Franchises owned by corporations, consortiums and other groups
A publicly traded franchise; listed on the New York Stock Exchange. A significant portion (60%) of the stock is owned by three men—Alan Cohen, Don Gaston and Paul Dupee—who bought the team in 1983 for $19 million. In '86 they sold some 40% of the team to the public at $19.50 per share, raising $48 million and retaining control. As of Aug. 27 the stock price was $18.75.
Owned by the Tribune Co., a Chicago-based media and entertainment company (superstation WGN-TV, the Chicago Tribune).
Owned by Comsat Denver Inc. Purchased 62.5% of the Nuggets in 1989; bought the rest three years later when the minority partners were struggling financially.
Green Bay Packers
A community-owned, nonprofit corporation. A total of 4,627 shares held by 1,862 shareholders, none of whom receives dividends. Shares are not traded publicly—they can only be transferred, not sold, among relatives—and therefore have no market value. When offered initially, in 1950, they sold for $25 apiece.
Kansas City Royals
Currently owned by the irrevocable trust of the late Ewing Kauffman, who died on Aug. 2. Cotrustees are his widow, Muriel, and Mike Herman, chief financial officer of the Ewing Kauffman Trust. At Kauffman's behest, every effort will be made to keep the team in Kansas City.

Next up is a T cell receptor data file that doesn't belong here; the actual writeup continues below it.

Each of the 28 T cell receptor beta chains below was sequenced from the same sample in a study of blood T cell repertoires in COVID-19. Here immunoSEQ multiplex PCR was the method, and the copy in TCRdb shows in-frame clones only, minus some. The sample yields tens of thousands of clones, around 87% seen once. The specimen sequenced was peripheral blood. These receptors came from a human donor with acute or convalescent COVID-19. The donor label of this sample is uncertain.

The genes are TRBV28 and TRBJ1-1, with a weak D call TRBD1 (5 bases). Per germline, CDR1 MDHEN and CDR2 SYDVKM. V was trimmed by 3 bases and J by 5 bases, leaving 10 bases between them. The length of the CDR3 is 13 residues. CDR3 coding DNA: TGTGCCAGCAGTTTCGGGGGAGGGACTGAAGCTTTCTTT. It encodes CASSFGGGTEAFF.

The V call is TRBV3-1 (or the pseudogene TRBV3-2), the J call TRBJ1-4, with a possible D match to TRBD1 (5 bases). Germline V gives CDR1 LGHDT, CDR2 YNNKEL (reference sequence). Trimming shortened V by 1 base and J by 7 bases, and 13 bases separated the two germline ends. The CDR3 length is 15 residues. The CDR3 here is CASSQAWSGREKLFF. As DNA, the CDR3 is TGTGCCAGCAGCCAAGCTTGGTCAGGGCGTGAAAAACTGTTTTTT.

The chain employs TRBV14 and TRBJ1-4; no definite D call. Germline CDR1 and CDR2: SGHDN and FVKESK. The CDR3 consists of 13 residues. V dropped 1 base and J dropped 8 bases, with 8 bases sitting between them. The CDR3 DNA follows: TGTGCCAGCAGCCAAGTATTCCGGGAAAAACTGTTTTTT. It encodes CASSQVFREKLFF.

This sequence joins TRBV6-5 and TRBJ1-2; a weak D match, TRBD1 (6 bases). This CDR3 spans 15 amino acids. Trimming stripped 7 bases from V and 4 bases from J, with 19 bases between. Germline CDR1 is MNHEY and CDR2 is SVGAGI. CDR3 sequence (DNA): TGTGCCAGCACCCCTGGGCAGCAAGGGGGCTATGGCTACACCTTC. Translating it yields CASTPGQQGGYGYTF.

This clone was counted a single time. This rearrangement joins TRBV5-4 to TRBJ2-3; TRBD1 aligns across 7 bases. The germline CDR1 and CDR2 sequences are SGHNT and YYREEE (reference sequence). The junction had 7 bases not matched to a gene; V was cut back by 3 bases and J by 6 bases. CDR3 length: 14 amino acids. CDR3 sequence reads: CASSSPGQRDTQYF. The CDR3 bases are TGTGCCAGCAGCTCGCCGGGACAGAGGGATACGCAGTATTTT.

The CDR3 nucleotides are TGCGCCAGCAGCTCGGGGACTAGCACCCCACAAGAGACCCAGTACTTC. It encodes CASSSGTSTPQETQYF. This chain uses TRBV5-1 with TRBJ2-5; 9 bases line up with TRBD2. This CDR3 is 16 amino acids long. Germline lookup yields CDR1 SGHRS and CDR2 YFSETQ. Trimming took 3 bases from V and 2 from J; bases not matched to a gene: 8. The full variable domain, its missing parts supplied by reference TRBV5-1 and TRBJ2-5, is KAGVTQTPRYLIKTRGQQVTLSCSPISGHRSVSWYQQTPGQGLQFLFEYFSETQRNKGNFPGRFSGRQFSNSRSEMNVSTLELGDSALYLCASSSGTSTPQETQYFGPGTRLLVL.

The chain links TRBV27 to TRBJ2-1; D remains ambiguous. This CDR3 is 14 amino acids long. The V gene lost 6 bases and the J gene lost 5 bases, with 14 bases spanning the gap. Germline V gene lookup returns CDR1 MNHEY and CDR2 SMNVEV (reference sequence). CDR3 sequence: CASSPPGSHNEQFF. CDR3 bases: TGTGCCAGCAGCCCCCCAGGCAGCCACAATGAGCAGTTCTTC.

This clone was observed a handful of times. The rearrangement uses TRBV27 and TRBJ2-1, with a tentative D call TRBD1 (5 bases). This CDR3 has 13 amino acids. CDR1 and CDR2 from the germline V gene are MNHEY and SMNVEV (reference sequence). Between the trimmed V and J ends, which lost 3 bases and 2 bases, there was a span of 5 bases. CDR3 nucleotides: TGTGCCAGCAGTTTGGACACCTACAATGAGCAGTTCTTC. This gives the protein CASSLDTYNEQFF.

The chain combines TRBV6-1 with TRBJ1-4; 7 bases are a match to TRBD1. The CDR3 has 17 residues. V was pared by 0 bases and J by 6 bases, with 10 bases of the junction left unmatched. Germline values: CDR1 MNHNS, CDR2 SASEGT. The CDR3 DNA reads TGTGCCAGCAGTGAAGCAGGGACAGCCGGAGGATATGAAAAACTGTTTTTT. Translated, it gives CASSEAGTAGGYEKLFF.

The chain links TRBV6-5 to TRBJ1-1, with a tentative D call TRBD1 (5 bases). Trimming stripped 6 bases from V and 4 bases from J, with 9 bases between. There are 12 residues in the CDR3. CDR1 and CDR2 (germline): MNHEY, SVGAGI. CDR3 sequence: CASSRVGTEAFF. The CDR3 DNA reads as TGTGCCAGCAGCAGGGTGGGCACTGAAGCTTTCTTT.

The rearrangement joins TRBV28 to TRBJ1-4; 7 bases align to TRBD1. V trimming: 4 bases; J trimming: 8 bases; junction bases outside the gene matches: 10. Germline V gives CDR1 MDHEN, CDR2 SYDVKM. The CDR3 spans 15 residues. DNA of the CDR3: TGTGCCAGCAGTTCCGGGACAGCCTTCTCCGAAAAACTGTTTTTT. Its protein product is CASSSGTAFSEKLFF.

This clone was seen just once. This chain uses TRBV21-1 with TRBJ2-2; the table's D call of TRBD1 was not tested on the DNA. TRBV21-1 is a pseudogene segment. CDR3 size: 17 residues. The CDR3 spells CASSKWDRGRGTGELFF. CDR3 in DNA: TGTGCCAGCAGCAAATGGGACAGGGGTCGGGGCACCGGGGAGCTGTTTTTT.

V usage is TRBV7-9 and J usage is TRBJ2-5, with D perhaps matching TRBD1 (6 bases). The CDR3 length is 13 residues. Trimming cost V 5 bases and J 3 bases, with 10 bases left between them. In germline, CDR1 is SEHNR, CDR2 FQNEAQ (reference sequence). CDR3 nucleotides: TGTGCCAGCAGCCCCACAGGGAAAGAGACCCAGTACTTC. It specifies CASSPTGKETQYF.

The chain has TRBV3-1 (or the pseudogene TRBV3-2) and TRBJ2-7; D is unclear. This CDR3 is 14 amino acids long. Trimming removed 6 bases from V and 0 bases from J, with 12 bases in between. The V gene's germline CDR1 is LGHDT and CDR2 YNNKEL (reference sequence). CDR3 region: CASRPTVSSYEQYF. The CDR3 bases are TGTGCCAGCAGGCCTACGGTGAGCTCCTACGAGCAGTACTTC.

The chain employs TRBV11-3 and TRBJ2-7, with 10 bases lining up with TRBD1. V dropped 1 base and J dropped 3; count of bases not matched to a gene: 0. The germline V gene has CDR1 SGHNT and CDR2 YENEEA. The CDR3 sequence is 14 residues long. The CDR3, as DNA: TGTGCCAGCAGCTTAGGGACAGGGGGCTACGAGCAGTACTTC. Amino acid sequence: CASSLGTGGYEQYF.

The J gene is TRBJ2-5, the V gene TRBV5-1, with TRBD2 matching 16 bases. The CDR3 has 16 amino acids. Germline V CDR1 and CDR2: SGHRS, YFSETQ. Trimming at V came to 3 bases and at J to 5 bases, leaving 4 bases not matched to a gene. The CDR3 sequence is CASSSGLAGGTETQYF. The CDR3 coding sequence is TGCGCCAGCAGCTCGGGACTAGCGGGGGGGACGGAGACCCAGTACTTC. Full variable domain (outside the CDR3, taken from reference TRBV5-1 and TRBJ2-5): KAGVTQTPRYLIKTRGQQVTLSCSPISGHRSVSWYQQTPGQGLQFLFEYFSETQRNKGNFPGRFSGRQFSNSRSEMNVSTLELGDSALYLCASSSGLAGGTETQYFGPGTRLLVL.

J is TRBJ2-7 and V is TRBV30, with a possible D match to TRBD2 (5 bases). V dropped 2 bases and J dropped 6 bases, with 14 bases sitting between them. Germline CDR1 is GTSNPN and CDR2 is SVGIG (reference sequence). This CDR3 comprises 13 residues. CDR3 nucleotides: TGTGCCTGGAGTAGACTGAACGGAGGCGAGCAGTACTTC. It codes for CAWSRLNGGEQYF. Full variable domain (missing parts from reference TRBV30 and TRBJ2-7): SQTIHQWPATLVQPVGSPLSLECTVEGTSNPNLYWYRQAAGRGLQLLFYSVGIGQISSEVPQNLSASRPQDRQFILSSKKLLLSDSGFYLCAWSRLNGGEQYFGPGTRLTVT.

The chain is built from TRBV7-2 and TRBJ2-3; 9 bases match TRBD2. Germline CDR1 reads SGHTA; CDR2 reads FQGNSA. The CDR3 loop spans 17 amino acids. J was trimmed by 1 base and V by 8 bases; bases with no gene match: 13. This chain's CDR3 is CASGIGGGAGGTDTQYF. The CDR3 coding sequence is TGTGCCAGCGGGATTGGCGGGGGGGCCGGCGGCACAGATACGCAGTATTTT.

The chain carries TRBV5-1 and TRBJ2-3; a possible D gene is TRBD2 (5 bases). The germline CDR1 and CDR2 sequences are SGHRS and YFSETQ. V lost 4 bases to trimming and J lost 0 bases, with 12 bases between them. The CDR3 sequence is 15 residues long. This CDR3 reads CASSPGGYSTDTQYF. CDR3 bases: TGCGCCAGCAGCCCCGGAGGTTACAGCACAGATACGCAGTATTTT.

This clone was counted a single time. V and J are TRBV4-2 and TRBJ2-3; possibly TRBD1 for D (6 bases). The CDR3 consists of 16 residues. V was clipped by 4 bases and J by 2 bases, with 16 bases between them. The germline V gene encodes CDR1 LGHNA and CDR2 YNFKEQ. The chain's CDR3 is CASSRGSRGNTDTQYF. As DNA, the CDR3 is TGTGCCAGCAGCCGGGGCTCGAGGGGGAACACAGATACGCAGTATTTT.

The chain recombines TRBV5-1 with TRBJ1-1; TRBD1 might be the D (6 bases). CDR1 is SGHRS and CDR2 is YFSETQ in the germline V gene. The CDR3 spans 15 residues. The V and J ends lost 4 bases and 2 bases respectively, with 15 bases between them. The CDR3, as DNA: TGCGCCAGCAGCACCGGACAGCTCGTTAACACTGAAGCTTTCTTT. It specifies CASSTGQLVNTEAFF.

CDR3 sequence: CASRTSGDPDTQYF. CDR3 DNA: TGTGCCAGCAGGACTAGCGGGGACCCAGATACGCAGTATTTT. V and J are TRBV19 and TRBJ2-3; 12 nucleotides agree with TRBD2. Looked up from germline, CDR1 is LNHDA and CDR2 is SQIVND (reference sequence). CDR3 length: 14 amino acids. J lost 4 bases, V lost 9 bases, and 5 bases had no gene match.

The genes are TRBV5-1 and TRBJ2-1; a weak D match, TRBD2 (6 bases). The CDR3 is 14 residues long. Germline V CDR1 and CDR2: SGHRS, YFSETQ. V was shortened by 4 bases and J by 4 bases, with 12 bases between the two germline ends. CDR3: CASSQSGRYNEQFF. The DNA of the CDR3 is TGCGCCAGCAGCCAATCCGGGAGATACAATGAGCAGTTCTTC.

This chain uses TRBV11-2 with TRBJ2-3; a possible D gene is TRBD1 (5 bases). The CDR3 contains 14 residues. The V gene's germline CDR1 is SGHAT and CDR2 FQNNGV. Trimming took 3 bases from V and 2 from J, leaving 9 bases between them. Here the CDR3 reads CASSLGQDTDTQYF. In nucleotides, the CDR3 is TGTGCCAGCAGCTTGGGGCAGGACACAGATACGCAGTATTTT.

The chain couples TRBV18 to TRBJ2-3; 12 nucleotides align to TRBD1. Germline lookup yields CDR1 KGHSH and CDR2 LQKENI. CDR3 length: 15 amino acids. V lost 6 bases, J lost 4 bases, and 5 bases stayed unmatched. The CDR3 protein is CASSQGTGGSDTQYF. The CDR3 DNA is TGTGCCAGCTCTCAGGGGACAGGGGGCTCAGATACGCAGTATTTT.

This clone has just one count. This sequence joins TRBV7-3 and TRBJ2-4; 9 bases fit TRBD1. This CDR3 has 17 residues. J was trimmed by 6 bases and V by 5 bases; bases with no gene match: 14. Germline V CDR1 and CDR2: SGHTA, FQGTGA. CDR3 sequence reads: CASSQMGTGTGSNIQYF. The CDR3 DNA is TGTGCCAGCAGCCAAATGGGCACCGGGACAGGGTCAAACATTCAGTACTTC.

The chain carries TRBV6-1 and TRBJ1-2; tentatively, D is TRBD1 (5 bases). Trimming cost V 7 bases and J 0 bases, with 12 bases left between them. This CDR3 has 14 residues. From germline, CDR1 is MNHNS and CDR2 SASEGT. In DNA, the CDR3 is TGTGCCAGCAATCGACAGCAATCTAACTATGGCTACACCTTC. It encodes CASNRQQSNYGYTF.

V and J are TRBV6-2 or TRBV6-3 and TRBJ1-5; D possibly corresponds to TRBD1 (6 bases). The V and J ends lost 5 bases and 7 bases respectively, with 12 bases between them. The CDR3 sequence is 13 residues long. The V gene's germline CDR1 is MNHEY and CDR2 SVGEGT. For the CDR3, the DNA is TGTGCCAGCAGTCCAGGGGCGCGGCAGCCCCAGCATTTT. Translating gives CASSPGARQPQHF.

The Mighty Ducks of Anaheim
Owned entirely by the Walt Disney Co. The Ducks, one of the NHL's two new franchises, debut in October at an Anaheim arena dubbed The Pond by Disney CEO Michael Eisner.
Owned by the Molson Companies. Company chairman Eric Molson often attends games with his 86-year-old uncle, Hartland; they sit in a family box directly behind the Canadien bench.
New York Knicks, New York Rangers
Owned by Paramount Communications, once known as Gulf + Western, which also owns Madison Square Garden, where the two teams play.
Seven Pittsburgh-area organizations (including Alcoa and Carnegie-Mellon University) and three businessmen (Gene Litman of Pittsburgh; John McConnell of Columbus, Ohio; and Harvey Walken of Chicago) own equal shares.